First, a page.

Desperately Seeking: Efficient modulation depth


    Apr 23 2006 | 9:18 pm
    An LFO puts out a signal between 1 and -1. If the desired output shall oscillate between 2 and 0.5, I input my mod depth as 2
    So to set the modulation depth (d) of the modulating signal (m) I use
    output=input.(m to the power of d)
    Is there a more efficient way of doing this ? pow~ is hardly a processor friendly method :-)
    Thanks,
    Stuart Grimshaw

    • Apr 24 2006 | 3:40 am
      mul and add?
      like lfo~ -> *~ 0.75 (to make the range 1.5) -> +~ 1.25
      max v2;
      Jonathan Segel 4014 Brookdale Ave. Oakland, CA 94619
      jsegel@magneticmotorworks.com magsatellite@yahoo.com
    • Apr 24 2006 | 5:14 am
      Do you want a wave that spends as much time between 0.5 and 1 as it
      does between 1-2 (implying an exponential distortion) or do you want a
      wave that is simply balanced between 0.5 and 2 (with a center of 1.25)
      If it's the latter, I have an abstraction, PM.Scale~, that does this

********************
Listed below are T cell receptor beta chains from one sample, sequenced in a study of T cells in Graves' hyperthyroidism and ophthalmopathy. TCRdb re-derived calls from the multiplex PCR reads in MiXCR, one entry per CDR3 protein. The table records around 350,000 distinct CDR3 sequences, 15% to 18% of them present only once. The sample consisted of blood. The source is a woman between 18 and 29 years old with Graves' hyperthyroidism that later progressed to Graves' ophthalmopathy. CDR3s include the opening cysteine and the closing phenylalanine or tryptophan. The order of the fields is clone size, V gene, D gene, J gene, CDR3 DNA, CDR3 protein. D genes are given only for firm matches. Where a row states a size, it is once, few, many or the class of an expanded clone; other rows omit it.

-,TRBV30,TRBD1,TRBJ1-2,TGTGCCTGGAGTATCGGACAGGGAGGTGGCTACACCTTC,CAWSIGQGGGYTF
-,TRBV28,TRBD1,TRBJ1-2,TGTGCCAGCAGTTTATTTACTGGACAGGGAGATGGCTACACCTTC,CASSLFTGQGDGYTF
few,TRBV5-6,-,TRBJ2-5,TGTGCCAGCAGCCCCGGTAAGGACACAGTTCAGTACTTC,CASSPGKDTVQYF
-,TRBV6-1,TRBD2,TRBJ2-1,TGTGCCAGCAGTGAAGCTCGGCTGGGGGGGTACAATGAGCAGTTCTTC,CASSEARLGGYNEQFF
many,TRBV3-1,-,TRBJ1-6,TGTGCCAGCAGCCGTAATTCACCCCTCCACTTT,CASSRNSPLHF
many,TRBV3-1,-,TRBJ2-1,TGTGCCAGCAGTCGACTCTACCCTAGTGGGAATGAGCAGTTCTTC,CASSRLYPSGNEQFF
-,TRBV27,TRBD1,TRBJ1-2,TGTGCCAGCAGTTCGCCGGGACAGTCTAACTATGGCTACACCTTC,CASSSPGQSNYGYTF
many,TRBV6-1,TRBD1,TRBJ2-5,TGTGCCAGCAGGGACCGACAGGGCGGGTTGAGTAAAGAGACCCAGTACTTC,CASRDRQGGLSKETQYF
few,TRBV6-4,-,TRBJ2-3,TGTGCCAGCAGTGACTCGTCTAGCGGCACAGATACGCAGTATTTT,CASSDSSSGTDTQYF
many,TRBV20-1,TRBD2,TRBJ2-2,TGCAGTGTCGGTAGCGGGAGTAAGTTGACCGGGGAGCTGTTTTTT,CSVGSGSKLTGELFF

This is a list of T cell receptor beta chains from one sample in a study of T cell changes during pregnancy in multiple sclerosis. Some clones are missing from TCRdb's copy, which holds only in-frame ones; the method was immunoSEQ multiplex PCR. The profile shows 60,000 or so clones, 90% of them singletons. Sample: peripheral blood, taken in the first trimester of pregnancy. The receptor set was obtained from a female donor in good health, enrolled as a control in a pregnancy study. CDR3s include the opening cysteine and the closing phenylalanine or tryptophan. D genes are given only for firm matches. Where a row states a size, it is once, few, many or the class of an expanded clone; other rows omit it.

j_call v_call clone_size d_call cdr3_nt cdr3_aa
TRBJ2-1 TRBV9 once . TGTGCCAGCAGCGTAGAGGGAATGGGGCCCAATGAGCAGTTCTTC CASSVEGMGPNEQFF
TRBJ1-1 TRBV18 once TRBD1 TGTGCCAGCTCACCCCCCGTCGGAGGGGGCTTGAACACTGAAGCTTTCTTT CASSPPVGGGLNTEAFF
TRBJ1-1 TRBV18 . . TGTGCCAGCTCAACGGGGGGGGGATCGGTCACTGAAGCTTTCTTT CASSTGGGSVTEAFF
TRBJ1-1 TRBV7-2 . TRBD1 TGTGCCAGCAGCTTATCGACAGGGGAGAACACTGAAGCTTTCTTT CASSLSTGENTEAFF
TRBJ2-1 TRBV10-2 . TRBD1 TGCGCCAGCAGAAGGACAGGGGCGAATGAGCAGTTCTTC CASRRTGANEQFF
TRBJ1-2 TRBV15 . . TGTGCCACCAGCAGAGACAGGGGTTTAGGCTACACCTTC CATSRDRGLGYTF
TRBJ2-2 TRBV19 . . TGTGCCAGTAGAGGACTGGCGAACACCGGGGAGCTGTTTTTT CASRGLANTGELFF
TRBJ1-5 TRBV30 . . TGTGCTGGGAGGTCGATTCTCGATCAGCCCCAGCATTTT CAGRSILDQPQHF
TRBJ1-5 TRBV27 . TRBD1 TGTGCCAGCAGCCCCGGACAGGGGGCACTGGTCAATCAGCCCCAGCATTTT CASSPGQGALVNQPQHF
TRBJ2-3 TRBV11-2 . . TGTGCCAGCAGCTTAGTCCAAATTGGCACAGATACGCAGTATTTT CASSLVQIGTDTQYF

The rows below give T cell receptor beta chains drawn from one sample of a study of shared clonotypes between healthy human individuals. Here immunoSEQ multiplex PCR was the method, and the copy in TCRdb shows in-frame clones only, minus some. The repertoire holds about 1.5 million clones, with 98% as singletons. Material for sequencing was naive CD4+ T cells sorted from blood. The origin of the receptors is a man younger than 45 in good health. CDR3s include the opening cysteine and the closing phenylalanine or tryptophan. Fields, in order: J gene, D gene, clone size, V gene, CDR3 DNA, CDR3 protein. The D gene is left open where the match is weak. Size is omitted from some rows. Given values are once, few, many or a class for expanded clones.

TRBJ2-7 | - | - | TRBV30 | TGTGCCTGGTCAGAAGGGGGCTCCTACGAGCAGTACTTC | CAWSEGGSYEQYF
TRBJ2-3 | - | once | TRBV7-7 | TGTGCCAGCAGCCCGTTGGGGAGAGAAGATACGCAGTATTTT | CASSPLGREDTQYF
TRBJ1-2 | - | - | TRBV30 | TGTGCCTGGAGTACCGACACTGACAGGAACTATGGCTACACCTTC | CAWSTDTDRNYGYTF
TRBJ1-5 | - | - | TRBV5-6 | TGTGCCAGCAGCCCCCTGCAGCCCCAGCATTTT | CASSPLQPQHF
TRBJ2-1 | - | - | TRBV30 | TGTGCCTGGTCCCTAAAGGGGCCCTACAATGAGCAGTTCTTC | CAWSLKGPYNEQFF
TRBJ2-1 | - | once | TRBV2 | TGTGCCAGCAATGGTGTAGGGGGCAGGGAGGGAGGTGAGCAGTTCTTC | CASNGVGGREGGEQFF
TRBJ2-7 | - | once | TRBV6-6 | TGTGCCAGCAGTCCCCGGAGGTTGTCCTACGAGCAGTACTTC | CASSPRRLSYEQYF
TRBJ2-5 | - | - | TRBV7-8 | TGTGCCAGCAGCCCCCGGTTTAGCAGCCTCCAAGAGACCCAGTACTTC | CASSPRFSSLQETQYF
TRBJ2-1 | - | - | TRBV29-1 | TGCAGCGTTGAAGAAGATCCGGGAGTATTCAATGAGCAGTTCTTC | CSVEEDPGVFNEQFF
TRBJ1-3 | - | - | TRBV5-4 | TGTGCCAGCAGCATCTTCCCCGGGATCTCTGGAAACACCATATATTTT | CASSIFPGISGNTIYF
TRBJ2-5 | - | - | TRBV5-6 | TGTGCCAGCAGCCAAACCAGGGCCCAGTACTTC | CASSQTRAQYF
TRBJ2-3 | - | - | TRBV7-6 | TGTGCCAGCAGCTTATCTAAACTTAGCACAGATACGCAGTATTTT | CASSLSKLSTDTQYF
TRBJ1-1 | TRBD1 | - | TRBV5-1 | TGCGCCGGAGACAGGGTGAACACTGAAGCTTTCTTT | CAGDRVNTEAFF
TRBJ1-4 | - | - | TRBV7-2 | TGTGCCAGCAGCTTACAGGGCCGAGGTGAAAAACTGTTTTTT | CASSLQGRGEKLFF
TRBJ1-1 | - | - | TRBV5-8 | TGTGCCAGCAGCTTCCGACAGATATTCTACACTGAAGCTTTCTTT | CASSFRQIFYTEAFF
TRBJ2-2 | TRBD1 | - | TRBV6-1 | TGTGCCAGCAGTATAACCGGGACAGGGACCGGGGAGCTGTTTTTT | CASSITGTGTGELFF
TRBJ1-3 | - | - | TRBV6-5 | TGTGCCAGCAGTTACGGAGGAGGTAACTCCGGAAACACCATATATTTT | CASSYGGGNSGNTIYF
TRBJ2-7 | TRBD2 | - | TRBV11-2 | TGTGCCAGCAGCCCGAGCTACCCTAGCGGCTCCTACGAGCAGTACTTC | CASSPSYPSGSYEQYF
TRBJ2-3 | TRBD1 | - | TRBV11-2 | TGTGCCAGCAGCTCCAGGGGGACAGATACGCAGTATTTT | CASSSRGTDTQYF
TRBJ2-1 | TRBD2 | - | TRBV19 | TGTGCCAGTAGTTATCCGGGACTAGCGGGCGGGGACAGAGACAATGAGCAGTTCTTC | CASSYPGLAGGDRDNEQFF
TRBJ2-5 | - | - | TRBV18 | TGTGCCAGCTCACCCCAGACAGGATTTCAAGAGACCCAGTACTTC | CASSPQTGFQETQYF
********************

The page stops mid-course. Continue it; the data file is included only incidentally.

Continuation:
with matrix~ which is very fast. If it's the former, you could try
      doing a lookup table. In all likelihood, there's not going to be that
      many log scales that you'd need (especially if it's just for an lfo)
      and the difference between them will eventually be negligible given
      enough samples. Store the log scales in a buffer, and use the exponent
      to set the offset into the buffer~. (use a phasor~ to drive a wave~
      for this, and have the offset points pass through a sah~ so you only
      grab a new offset at the beginning of the cycle)
      Alternately, if pow~ is too expensive, you could try putting it in a
      poly~, downsampling it n times, and then using rampsmooth~ on the
      output.
      Peter McCulloch
    • Apr 24 2006 | 8:19 am
      I forgot to add that when the LFO outputs zero, then I need a value of 1.
      So I guess it's the exponential that I'm after (anyone know a site for people who haven't even thought about maths for twenty five years ?).
      I had already considered the wave~ lookup solution, maybe even the 2dwave~, which is a bit above me but I might as well get stuck into it now.
      Thanks for the suggestions.